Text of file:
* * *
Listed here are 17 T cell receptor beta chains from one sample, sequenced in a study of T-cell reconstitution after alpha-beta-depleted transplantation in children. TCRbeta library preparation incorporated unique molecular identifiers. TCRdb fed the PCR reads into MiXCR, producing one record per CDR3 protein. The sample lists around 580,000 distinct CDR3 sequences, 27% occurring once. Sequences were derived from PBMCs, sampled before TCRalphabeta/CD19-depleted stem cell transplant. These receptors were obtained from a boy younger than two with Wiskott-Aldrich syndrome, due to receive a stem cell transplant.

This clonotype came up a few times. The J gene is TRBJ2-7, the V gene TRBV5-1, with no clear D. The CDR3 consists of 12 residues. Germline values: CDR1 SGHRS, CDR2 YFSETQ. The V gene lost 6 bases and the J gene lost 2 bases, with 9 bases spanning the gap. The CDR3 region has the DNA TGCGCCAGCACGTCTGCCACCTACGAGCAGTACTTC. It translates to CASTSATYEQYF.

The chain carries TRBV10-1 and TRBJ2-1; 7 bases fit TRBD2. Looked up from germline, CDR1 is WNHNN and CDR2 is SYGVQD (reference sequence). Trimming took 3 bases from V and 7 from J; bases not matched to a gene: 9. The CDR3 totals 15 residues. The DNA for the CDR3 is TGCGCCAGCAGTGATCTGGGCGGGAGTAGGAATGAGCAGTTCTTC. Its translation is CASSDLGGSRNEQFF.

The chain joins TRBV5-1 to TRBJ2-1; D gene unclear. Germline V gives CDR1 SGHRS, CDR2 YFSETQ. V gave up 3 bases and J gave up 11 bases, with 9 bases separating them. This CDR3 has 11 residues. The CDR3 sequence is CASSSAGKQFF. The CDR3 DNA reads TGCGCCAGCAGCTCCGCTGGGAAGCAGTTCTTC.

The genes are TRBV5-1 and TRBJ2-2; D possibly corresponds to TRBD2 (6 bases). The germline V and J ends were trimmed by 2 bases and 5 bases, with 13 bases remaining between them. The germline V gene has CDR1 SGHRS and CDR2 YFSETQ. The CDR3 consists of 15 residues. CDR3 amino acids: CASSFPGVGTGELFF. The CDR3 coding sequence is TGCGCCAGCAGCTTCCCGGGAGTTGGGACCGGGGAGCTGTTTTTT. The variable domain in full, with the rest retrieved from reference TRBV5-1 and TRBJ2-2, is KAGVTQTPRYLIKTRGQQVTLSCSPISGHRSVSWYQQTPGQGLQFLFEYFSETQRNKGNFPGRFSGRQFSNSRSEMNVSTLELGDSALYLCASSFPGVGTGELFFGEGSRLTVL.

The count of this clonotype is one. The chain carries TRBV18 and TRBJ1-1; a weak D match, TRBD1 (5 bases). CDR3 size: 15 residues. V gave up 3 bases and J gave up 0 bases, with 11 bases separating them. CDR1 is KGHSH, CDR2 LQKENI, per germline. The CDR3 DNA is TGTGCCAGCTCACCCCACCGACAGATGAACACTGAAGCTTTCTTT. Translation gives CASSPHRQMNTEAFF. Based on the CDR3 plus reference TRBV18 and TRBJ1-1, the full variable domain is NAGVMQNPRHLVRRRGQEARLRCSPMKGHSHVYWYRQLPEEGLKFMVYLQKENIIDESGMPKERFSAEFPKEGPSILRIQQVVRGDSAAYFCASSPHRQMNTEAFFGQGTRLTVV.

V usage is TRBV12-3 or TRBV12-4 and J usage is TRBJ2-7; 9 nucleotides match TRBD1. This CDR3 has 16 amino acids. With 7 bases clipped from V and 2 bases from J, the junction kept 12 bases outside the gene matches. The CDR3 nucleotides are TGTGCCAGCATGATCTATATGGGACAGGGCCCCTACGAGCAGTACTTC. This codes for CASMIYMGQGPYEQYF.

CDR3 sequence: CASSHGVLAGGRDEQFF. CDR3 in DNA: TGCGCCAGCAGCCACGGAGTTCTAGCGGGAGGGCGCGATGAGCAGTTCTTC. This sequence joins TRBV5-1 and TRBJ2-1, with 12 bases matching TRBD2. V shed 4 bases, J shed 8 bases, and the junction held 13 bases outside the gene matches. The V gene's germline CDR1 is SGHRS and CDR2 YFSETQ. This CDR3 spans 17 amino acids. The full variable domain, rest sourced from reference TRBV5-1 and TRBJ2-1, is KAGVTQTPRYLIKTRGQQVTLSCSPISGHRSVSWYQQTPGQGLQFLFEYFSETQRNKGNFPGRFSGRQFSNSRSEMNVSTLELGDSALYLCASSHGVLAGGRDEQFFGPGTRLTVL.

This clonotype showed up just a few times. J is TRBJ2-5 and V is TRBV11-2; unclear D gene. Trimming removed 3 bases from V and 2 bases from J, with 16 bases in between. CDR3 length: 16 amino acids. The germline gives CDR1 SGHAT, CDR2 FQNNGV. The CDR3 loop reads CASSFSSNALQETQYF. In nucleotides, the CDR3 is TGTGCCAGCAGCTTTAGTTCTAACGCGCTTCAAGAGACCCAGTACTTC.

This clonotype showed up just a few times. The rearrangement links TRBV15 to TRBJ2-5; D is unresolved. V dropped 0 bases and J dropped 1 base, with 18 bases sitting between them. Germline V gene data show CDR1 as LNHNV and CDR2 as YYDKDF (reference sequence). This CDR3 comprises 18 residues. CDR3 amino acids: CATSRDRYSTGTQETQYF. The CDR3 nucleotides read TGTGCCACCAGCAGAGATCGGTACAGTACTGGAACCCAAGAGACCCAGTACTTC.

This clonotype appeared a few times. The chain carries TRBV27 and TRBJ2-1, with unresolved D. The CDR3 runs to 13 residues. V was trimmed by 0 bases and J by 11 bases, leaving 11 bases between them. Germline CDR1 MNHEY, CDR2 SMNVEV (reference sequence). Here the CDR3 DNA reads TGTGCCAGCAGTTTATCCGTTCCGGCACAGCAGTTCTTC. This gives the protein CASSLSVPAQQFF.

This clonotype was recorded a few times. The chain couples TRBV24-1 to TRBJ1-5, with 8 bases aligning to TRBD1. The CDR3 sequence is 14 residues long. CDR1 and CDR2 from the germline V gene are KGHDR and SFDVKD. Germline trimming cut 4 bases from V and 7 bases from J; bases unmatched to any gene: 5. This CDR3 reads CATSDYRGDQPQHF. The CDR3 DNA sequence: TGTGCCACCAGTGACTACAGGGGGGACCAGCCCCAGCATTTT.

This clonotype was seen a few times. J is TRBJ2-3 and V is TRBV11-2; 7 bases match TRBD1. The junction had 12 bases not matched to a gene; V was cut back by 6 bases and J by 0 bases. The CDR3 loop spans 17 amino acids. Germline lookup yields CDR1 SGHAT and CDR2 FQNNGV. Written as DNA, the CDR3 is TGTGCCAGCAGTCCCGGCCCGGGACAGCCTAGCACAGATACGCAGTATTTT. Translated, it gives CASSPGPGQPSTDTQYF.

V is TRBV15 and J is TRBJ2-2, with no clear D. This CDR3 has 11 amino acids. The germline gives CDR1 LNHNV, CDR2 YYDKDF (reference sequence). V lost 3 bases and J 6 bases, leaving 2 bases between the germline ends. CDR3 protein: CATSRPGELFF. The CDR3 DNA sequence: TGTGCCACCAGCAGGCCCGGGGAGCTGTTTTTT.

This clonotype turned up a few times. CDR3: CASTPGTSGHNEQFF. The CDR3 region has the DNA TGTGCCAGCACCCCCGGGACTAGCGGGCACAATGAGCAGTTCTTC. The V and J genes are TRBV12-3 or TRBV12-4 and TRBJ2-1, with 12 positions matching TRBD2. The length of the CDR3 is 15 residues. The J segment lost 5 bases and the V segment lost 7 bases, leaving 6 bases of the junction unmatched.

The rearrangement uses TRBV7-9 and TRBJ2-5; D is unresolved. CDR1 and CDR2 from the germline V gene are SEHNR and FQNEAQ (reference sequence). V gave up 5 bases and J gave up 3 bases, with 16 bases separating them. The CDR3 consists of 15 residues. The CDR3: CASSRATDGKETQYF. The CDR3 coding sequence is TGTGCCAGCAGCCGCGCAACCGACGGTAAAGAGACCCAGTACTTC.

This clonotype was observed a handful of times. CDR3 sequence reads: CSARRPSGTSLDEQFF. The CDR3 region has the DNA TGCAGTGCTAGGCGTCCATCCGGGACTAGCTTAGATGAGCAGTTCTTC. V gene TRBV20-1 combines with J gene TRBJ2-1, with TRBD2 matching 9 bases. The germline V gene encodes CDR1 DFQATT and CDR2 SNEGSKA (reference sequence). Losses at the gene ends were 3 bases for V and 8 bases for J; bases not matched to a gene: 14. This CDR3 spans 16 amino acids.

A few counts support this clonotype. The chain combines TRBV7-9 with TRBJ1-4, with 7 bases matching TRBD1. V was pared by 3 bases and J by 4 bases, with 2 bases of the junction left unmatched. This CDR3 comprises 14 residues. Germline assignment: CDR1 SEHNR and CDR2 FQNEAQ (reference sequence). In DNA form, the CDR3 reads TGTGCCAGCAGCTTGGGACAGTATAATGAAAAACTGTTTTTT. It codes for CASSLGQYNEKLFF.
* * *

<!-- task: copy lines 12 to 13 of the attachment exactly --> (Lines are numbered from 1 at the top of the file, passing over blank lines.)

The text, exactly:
This clonotype was recorded a few times. The chain couples TRBV24-1 to TRBJ1-5, with 8 bases aligning to TRBD1. The CDR3 sequence is 14 residues long. CDR1 and CDR2 from the germline V gene are KGHDR and SFDVKD. Germline trimming cut 4 bases from V and 7 bases from J; bases unmatched to any gene: 5. This CDR3 reads CATSDYRGDQPQHF. The CDR3 DNA sequence: TGTGCCACCAGTGACTACAGGGGGGACCAGCCCCAGCATTTT.

This clonotype was seen a few times. J is TRBJ2-3 and V is TRBV11-2; 7 bases match TRBD1. The junction had 12 bases not matched to a gene; V was cut back by 6 bases and J by 0 bases. The CDR3 loop spans 17 amino acids. Germline lookup yields CDR1 SGHAT and CDR2 FQNNGV. Written as DNA, the CDR3 is TGTGCCAGCAGTCCCGGCCCGGGACAGCCTAGCACAGATACGCAGTATTTT. Translated, it gives CASSPGPGQPSTDTQYF.